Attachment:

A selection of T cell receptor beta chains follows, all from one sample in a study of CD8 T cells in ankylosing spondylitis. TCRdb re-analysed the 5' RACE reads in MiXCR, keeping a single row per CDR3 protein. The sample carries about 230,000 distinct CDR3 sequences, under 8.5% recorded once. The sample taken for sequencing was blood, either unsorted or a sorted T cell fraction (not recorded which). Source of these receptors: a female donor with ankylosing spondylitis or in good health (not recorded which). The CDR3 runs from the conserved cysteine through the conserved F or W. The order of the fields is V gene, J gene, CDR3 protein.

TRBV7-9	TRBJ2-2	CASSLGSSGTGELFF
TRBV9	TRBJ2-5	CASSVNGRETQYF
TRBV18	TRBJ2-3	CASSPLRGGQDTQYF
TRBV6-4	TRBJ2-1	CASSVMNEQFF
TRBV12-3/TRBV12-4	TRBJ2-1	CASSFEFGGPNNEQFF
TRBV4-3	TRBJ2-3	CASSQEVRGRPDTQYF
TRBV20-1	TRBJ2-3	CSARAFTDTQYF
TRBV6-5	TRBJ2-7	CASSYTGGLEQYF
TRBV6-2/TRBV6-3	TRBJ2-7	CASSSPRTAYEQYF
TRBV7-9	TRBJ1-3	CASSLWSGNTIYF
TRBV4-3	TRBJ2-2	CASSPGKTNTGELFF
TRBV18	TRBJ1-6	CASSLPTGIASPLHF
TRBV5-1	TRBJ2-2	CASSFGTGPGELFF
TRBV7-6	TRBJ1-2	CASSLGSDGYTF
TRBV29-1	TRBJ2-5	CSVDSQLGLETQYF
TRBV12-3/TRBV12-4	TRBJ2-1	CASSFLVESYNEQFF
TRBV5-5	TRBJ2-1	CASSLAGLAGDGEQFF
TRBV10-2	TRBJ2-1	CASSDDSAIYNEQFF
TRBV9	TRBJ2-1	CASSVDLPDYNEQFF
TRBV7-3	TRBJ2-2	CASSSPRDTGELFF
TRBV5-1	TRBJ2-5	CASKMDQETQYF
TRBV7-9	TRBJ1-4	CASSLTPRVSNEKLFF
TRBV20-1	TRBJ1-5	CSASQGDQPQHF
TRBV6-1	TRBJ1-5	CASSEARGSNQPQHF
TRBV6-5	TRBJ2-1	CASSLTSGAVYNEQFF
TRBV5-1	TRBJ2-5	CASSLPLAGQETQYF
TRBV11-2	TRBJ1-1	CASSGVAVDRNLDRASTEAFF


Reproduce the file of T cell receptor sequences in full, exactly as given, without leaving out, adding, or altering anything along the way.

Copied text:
A selection of T cell receptor beta chains follows, all from one sample in a study of CD8 T cells in ankylosing spondylitis. TCRdb re-analysed the 5' RACE reads in MiXCR, keeping a single row per CDR3 protein. The sample carries about 230,000 distinct CDR3 sequences, under 8.5% recorded once. The sample taken for sequencing was blood, either unsorted or a sorted T cell fraction (not recorded which). Source of these receptors: a female donor with ankylosing spondylitis or in good health (not recorded which). The CDR3 runs from the conserved cysteine through the conserved F or W. The order of the fields is V gene, J gene, CDR3 protein.

TRBV7-9	TRBJ2-2	CASSLGSSGTGELFF
TRBV9	TRBJ2-5	CASSVNGRETQYF
TRBV18	TRBJ2-3	CASSPLRGGQDTQYF
TRBV6-4	TRBJ2-1	CASSVMNEQFF
TRBV12-3/TRBV12-4	TRBJ2-1	CASSFEFGGPNNEQFF
TRBV4-3	TRBJ2-3	CASSQEVRGRPDTQYF
TRBV20-1	TRBJ2-3	CSARAFTDTQYF
TRBV6-5	TRBJ2-7	CASSYTGGLEQYF
TRBV6-2/TRBV6-3	TRBJ2-7	CASSSPRTAYEQYF
TRBV7-9	TRBJ1-3	CASSLWSGNTIYF
TRBV4-3	TRBJ2-2	CASSPGKTNTGELFF
TRBV18	TRBJ1-6	CASSLPTGIASPLHF
TRBV5-1	TRBJ2-2	CASSFGTGPGELFF
TRBV7-6	TRBJ1-2	CASSLGSDGYTF
TRBV29-1	TRBJ2-5	CSVDSQLGLETQYF
TRBV12-3/TRBV12-4	TRBJ2-1	CASSFLVESYNEQFF
TRBV5-5	TRBJ2-1	CASSLAGLAGDGEQFF
TRBV10-2	TRBJ2-1	CASSDDSAIYNEQFF
TRBV9	TRBJ2-1	CASSVDLPDYNEQFF
TRBV7-3	TRBJ2-2	CASSSPRDTGELFF
TRBV5-1	TRBJ2-5	CASKMDQETQYF
TRBV7-9	TRBJ1-4	CASSLTPRVSNEKLFF
TRBV20-1	TRBJ1-5	CSASQGDQPQHF
TRBV6-1	TRBJ1-5	CASSEARGSNQPQHF
TRBV6-5	TRBJ2-1	CASSLTSGAVYNEQFF
TRBV5-1	TRBJ2-5	CASSLPLAGQETQYF
TRBV11-2	TRBJ1-1	CASSGVAVDRNLDRASTEAFF